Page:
ASCL comment on surge in children with mental health problems during the pandemic

04/02/2022
Margaret Mulholland, SEND and Inclusion Specialist at the Association of School and College Leaders, comments on the Local Government Association’s report showing a surge in children with mental health problems seen by social workers during the pandemic.
 
“We thank the Local Government Association for this important report, which presents a truly shocking picture of the way the disruption wrought by the pandemic has impacted on the mental wellbeing of children and young people.
 
“The lockdowns of 2020 and early 2021 now seem like something of a distant memory but the impact they had on children and young people, and particularly on those who are vulnerable, disadvantaged or with special educational needs, was significant. Their familiar routines and support mechanisms literally evaporated overnight on several occasions and the effects on their mental health have been both profound and long-lasting.
 
“The major surprise is that the LGA report does not address or acknowledge the vital role schools and colleges can and should play in identifying students who are struggling with their mental health and in preventing problems developing.
 
“As well as this report, recording a 25 per cent increase in children and young people having been assessed by social workers as needing mental health support, we are also hearing worrying concerns from schools and colleges about student wellbeing, with a rise in anxiety, coupled with a loss of confidence and self-esteem, having an impact on learning and attendance.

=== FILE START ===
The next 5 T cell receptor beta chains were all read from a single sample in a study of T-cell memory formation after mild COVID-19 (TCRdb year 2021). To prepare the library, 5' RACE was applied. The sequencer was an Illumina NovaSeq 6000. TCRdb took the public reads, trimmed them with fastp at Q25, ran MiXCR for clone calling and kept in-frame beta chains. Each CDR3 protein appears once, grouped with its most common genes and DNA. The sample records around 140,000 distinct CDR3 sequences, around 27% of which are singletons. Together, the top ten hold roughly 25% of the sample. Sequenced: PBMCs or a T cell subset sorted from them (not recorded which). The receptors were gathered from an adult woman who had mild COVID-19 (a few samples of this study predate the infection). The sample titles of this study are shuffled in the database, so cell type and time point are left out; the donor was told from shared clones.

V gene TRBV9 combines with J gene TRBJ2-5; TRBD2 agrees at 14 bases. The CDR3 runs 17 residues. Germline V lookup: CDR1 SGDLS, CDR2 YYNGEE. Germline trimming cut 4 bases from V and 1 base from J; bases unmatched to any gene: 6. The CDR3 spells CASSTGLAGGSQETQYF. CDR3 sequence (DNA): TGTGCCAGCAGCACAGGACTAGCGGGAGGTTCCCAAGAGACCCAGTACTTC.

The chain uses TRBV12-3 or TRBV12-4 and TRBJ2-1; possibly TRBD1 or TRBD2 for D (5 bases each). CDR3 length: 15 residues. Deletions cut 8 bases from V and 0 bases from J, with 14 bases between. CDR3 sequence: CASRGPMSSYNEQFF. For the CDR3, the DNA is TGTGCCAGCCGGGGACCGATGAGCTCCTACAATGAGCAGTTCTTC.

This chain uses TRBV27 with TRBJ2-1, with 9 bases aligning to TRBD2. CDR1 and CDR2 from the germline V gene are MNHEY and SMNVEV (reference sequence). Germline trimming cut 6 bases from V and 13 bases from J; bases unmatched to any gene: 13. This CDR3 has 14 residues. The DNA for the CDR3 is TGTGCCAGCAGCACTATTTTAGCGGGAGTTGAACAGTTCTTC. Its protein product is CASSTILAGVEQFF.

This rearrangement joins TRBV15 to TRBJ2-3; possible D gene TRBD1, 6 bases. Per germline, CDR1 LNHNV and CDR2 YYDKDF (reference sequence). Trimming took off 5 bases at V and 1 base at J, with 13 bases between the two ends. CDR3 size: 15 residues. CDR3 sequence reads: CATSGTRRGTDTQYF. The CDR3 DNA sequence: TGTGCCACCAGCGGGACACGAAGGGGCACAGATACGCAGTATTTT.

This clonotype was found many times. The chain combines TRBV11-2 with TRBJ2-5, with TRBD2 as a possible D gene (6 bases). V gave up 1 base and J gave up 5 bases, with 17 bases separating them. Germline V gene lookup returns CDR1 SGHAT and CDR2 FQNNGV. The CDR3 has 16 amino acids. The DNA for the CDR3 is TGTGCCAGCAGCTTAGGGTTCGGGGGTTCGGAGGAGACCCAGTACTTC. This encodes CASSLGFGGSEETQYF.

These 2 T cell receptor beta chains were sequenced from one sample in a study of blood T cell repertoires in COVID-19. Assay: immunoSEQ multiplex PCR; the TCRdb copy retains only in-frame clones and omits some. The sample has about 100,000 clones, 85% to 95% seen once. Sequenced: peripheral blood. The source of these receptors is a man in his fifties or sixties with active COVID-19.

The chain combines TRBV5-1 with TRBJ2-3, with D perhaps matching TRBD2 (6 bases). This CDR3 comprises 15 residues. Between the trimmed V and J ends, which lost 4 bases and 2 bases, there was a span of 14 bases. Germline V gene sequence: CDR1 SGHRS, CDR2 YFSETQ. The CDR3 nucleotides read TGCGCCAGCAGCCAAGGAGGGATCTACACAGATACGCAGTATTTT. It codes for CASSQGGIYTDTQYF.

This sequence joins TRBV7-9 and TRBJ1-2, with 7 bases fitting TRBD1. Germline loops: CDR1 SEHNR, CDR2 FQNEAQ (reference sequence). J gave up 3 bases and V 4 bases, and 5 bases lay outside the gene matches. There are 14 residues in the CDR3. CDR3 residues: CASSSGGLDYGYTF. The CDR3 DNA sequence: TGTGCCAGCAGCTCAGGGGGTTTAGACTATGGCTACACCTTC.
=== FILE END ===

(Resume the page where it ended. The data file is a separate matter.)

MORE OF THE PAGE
“There are also deeper, and less immediately apparent, concerns about problems children and young people are increasingly having with initiating and building relationships. These are longer term issues that, if not properly addressed, can result in loneliness, suicidal ideation and online risks heightening.
 
“Access to clinical support for student wellbeing and mental health is an issue, with some schools and colleges reporting waiting times of up to two years for children and young people whose needs they describe as serious but not yet acute. Mental Health Support Teams are helping with the volume but there is a gap in provision that needs to be plugged. 
 
“We fully back and reinforce the LGA’s call for government to urgently address the mental health crisis among children and young people by working with all those involved – schools, colleges, local councils and the NHS – on a post-pandemic recovery plan.”